I thought it was going to be humorous. I thought it was going to be interesting. But it was neither. None of the characters were likeable and at times it was hard to tell them apart. I couldn't finish it and I haven't done that in years. Really disappointing.
  • (2/5)
    A LibraryThing win!So basically this book is about 4 unlikeable women who whine, bitch (sorry), complain and bash the men in their lives. If this story was meant to be funny I certainly didn't laugh. I know motherhood isn't easy especially for working mothers and that men can be turds at times but my goodness! Grow up, get over it and work on a solution which actually these women finally did. Without giving away any spoilers the ending did involve martinis which I had one after reading this book! This is my honest review. And honestly I had a martini!
  • (1/5)
    I have to agree with some of the other reviewers that the women in this book aren't people I'd like to hang around with due to all there whining. I even gave this to my mom to read, and she only read two chapters before giving up. I got to the point where I just didn't care what happened to them, and there are so many other books to read.
  • (2/5)
    Not a bad book. But oh my, those women are whinny! I finished the book, but I didn't really want to. Not a book I would read again.
  • (2/5)
    The End of Men follows four women, Maggie, Beth, Isabel, and Anna as they juggle their home life and careers. Each of the four women are dealing with unique situations. Beth is forced to deal with her ex-husband's (and the father of her child) declining health as a result of HIV. Maggie is trying to come to terms with the fact that the man she thought she loved (and began her relationship with while he was married to another woman) isn't the person for her. Isabel is pregnant, but she's developed feelings for an old lover, and Anna is struggling to find a perfect balance between her job and family.The premise of the book was interesting, but I felt that the author was trying to do too much in one book. Each of the women could have easily been the star of their own novel- especially Beth. I found her story the most compelling and interesting. The ending of the book felt too abrupt- like the author just ran out of steam.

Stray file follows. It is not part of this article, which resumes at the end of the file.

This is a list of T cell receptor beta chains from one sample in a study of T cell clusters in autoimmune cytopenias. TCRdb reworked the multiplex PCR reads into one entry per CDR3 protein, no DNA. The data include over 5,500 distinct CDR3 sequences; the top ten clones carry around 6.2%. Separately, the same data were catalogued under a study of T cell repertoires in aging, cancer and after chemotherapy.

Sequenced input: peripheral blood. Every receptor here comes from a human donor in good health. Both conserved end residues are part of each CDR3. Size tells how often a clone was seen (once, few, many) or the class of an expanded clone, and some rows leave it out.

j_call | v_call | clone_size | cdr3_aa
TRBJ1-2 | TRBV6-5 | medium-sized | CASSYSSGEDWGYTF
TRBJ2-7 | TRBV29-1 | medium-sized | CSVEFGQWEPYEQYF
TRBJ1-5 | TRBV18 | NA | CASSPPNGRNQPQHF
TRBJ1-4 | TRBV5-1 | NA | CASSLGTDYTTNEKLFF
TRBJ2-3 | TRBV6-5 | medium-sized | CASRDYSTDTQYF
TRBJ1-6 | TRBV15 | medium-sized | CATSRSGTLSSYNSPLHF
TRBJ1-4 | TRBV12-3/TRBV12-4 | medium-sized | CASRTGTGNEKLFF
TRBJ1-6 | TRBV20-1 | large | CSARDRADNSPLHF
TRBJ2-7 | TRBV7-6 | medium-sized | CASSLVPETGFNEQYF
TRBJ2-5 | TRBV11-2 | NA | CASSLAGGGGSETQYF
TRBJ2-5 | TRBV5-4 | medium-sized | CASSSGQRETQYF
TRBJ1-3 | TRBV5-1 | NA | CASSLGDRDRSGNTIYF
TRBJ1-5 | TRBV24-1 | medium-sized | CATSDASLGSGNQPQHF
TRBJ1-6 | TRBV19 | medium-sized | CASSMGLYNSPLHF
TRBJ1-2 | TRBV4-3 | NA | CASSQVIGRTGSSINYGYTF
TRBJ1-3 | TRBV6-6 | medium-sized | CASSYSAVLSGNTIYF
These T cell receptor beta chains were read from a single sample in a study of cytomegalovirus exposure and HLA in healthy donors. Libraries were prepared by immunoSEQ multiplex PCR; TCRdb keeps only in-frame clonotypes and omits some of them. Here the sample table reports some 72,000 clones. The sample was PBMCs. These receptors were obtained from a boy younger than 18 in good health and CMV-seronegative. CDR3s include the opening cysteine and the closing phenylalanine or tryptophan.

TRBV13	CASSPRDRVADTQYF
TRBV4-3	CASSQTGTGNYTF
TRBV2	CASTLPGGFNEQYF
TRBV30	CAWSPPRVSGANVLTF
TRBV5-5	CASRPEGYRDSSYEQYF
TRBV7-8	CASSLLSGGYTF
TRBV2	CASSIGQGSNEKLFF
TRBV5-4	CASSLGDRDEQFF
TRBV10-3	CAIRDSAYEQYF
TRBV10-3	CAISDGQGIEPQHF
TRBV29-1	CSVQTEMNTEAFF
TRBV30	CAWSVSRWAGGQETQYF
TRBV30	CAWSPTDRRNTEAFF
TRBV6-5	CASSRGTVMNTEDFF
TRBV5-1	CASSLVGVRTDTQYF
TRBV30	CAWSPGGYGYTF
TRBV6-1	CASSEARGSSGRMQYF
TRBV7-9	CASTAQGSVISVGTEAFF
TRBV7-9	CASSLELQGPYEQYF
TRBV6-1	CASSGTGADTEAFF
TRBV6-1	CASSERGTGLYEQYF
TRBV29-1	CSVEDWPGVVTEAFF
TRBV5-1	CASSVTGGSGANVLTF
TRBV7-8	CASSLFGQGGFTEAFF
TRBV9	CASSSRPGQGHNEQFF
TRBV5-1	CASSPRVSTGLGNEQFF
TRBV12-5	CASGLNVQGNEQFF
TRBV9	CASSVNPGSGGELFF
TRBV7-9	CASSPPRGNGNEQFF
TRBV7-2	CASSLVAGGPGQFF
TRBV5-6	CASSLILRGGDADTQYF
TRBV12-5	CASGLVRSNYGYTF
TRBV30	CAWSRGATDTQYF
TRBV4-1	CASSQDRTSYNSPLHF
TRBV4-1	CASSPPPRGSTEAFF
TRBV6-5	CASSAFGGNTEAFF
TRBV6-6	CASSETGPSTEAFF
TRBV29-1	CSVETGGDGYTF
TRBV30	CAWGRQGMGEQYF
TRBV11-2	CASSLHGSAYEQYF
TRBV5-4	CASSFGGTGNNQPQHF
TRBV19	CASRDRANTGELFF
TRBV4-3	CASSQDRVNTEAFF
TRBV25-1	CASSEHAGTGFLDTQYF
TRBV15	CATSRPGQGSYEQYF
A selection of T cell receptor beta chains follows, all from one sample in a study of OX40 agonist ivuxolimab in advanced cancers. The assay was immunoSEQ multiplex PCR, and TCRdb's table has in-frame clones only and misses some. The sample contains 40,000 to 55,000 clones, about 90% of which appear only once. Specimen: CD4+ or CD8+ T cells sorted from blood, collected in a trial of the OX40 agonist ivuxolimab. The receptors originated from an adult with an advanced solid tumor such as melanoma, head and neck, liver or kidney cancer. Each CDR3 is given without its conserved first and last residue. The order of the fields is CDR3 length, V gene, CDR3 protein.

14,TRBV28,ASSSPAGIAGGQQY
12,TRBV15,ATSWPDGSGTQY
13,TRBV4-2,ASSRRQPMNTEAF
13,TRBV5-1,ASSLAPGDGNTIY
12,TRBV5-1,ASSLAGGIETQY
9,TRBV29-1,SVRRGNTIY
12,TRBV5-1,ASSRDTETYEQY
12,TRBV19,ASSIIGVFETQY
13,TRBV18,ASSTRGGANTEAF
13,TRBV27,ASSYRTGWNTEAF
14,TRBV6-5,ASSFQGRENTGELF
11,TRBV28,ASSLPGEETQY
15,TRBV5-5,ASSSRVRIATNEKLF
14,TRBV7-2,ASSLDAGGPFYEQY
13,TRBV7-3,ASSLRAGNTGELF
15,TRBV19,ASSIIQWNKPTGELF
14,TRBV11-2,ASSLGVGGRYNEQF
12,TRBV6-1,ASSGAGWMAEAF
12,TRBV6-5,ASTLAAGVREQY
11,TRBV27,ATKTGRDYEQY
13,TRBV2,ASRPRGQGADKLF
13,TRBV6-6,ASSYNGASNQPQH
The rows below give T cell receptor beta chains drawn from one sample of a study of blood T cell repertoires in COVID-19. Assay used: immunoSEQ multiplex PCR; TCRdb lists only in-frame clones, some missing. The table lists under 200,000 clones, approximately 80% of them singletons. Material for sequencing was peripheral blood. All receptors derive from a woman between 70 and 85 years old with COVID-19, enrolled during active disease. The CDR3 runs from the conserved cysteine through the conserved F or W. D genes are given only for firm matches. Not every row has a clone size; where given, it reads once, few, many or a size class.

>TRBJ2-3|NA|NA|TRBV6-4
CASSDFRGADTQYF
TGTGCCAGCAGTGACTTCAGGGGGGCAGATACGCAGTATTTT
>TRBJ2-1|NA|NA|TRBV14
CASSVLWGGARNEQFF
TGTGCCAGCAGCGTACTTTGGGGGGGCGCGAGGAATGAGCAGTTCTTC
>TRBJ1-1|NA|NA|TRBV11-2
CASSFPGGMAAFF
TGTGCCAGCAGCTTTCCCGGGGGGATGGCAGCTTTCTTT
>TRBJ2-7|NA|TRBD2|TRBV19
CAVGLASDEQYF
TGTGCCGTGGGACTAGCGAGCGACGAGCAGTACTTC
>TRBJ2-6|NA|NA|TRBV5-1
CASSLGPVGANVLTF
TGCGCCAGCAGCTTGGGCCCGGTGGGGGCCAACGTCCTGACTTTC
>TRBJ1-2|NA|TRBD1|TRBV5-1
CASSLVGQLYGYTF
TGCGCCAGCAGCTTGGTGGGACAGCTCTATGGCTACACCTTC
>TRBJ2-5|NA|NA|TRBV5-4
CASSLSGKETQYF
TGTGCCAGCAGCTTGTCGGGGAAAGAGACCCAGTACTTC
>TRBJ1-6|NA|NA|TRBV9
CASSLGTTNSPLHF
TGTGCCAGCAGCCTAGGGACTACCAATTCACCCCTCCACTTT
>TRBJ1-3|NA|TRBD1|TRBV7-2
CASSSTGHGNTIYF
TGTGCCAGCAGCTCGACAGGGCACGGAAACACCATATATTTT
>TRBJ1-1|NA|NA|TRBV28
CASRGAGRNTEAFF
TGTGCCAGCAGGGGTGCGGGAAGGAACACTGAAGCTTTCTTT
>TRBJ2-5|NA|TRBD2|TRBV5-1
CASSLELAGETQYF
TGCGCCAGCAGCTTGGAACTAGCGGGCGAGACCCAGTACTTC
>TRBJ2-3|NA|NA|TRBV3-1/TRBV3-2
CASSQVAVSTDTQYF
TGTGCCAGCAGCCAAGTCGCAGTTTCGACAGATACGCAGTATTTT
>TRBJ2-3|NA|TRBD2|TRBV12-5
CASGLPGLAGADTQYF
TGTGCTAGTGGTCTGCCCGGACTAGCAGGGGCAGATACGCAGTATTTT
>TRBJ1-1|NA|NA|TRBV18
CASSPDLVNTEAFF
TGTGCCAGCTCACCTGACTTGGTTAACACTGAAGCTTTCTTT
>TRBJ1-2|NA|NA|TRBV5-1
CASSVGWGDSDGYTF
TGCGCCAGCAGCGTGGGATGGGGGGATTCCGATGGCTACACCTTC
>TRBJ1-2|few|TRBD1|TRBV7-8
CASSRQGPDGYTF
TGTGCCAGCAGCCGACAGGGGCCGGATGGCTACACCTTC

• (2/5)
    I loved the name of this book "The End of Men". I was fortunate to get win a copy of the book through LibraryThing's Early Reviewers Books. Alas, after starting to read it, the fortunate feeling dissipated. Ugh. I really wanted to like this book. I thought it was going to be lighthearted and an enjoyable read. For me, it just turned out to be characters I really could not connect with who complained. A LOT!!I have passed by it every day, several times, for over a month and have never went back to it. I thought if I shamed myself a lot, it would happen. Nope, never, ever ever is it going to happen.
  • (2/5)